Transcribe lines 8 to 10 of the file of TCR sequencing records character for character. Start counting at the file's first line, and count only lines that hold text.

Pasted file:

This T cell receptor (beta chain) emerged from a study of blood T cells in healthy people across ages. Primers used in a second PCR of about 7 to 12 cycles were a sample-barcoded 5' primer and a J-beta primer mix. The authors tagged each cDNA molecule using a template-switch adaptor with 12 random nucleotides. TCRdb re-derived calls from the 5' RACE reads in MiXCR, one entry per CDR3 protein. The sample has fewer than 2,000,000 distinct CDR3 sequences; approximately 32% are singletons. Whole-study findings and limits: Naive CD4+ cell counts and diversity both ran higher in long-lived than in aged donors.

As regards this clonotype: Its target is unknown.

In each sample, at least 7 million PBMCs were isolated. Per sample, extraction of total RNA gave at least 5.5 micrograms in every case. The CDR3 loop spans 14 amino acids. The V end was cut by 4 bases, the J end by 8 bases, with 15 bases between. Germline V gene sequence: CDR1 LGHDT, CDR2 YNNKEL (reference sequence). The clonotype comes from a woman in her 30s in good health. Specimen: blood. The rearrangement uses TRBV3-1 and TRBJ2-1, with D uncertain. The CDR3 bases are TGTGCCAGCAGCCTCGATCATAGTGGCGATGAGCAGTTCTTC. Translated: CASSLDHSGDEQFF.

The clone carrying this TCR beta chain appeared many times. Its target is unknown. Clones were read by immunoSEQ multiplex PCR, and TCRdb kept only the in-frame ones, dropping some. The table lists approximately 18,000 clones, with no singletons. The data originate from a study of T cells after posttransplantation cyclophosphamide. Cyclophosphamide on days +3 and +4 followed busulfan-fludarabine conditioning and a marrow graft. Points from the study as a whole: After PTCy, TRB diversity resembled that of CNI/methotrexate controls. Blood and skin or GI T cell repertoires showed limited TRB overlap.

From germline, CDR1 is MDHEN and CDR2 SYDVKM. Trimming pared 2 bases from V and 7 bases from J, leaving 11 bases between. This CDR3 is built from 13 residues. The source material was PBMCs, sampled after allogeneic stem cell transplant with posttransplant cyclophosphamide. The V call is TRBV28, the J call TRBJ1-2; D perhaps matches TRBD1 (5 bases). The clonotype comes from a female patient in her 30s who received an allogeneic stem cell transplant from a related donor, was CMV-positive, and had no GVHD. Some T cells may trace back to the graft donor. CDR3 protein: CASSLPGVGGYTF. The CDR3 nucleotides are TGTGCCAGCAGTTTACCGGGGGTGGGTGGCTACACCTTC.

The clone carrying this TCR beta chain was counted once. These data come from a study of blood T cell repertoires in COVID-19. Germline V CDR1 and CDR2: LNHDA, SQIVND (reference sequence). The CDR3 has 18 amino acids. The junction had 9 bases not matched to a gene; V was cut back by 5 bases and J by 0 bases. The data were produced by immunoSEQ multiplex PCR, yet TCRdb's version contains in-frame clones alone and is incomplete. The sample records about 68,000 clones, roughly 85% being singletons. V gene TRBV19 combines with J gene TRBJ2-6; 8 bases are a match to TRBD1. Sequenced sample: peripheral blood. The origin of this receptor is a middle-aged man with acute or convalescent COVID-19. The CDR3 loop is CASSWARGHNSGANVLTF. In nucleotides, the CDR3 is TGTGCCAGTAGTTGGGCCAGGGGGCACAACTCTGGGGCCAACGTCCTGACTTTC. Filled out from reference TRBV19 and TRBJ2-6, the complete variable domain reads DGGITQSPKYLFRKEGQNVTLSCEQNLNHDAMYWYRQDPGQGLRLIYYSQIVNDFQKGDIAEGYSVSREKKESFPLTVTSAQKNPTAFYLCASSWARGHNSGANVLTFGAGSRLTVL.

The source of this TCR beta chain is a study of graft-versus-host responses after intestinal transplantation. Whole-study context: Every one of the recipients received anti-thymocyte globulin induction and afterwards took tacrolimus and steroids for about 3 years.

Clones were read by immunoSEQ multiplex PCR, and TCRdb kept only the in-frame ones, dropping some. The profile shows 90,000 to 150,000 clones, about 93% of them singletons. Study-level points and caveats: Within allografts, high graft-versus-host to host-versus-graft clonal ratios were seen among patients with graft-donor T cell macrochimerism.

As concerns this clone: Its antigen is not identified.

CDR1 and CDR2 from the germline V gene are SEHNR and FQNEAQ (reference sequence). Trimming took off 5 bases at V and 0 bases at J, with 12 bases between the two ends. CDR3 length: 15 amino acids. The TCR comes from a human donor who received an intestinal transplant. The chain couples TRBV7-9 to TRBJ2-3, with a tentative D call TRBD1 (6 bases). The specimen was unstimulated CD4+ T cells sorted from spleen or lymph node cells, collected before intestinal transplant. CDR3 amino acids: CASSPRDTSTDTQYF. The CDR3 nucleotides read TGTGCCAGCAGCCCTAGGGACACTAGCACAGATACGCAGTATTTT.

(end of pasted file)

Clones were read by immunoSEQ multiplex PCR, and TCRdb kept only the in-frame ones, dropping some. The profile shows 90,000 to 150,000 clones, about 93% of them singletons. Study-level points and caveats: Within allografts, high graft-versus-host to host-versus-graft clonal ratios were seen among patients with graft-donor T cell macrochimerism.

As concerns this clone: Its antigen is not identified.

CDR1 and CDR2 from the germline V gene are SEHNR and FQNEAQ (reference sequence). Trimming took off 5 bases at V and 0 bases at J, with 12 bases between the two ends. CDR3 length: 15 amino acids. The TCR comes from a human donor who received an intestinal transplant. The chain couples TRBV7-9 to TRBJ2-3, with a tentative D call TRBD1 (6 bases). The specimen was unstimulated CD4+ T cells sorted from spleen or lymph node cells, collected before intestinal transplant. CDR3 amino acids: CASSPRDTSTDTQYF. The CDR3 nucleotides read TGTGCCAGCAGCCCTAGGGACACTAGCACAGATACGCAGTATTTT.